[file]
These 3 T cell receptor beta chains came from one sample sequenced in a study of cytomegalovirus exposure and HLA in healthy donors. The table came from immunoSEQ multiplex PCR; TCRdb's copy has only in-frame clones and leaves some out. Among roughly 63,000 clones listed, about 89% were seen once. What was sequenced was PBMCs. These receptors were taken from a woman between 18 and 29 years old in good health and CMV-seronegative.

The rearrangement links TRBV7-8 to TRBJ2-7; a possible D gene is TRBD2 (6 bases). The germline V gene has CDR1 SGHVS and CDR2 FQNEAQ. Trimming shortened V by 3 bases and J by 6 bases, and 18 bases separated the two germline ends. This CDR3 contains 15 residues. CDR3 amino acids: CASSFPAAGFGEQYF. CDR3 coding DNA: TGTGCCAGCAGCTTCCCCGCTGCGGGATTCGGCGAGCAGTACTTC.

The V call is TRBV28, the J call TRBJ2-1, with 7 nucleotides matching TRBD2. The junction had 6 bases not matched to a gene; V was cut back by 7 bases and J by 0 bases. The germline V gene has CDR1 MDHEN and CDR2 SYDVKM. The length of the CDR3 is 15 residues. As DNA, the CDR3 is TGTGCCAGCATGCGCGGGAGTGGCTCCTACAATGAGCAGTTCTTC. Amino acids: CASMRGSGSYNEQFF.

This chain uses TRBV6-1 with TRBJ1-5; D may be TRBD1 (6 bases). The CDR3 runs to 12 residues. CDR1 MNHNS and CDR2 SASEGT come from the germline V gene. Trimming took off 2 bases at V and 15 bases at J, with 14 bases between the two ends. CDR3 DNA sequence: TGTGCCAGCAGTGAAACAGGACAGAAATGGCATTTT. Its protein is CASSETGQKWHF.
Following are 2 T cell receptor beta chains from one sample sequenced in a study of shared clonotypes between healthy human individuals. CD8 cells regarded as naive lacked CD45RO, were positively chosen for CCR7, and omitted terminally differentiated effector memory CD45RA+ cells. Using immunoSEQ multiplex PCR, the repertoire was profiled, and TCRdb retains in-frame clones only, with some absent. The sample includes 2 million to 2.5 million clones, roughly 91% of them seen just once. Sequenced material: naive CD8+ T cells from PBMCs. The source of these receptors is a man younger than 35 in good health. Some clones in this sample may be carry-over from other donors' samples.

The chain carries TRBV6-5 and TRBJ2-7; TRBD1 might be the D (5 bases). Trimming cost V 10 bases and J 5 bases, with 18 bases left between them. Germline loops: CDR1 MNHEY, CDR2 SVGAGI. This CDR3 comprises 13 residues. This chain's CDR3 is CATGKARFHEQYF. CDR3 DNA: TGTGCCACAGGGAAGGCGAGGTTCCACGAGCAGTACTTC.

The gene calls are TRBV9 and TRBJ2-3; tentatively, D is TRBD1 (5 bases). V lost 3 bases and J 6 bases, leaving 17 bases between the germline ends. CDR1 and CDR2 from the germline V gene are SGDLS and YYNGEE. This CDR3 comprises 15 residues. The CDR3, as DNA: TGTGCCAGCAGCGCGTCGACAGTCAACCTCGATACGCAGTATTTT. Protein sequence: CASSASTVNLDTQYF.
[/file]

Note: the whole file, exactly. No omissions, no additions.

These 3 T cell receptor beta chains came from one sample sequenced in a study of cytomegalovirus exposure and HLA in healthy donors. The table came from immunoSEQ multiplex PCR; TCRdb's copy has only in-frame clones and leaves some out. Among roughly 63,000 clones listed, about 89% were seen once. What was sequenced was PBMCs. These receptors were taken from a woman between 18 and 29 years old in good health and CMV-seronegative.

The rearrangement links TRBV7-8 to TRBJ2-7; a possible D gene is TRBD2 (6 bases). The germline V gene has CDR1 SGHVS and CDR2 FQNEAQ. Trimming shortened V by 3 bases and J by 6 bases, and 18 bases separated the two germline ends. This CDR3 contains 15 residues. CDR3 amino acids: CASSFPAAGFGEQYF. CDR3 coding DNA: TGTGCCAGCAGCTTCCCCGCTGCGGGATTCGGCGAGCAGTACTTC.

The V call is TRBV28, the J call TRBJ2-1, with 7 nucleotides matching TRBD2. The junction had 6 bases not matched to a gene; V was cut back by 7 bases and J by 0 bases. The germline V gene has CDR1 MDHEN and CDR2 SYDVKM. The length of the CDR3 is 15 residues. As DNA, the CDR3 is TGTGCCAGCATGCGCGGGAGTGGCTCCTACAATGAGCAGTTCTTC. Amino acids: CASMRGSGSYNEQFF.

This chain uses TRBV6-1 with TRBJ1-5; D may be TRBD1 (6 bases). The CDR3 runs to 12 residues. CDR1 MNHNS and CDR2 SASEGT come from the germline V gene. Trimming took off 2 bases at V and 15 bases at J, with 14 bases between the two ends. CDR3 DNA sequence: TGTGCCAGCAGTGAAACAGGACAGAAATGGCATTTT. Its protein is CASSETGQKWHF.
Following are 2 T cell receptor beta chains from one sample sequenced in a study of shared clonotypes between healthy human individuals. CD8 cells regarded as naive lacked CD45RO, were positively chosen for CCR7, and omitted terminally differentiated effector memory CD45RA+ cells. Using immunoSEQ multiplex PCR, the repertoire was profiled, and TCRdb retains in-frame clones only, with some absent. The sample includes 2 million to 2.5 million clones, roughly 91% of them seen just once. Sequenced material: naive CD8+ T cells from PBMCs. The source of these receptors is a man younger than 35 in good health. Some clones in this sample may be carry-over from other donors' samples.

The chain carries TRBV6-5 and TRBJ2-7; TRBD1 might be the D (5 bases). Trimming cost V 10 bases and J 5 bases, with 18 bases left between them. Germline loops: CDR1 MNHEY, CDR2 SVGAGI. This CDR3 comprises 13 residues. This chain's CDR3 is CATGKARFHEQYF. CDR3 DNA: TGTGCCACAGGGAAGGCGAGGTTCCACGAGCAGTACTTC.

The gene calls are TRBV9 and TRBJ2-3; tentatively, D is TRBD1 (5 bases). V lost 3 bases and J 6 bases, leaving 17 bases between the germline ends. CDR1 and CDR2 from the germline V gene are SGDLS and YYNGEE. This CDR3 comprises 15 residues. The CDR3, as DNA: TGTGCCAGCAGCGCGTCGACAGTCAACCTCGATACGCAGTATTTT. Protein sequence: CASSASTVNLDTQYF.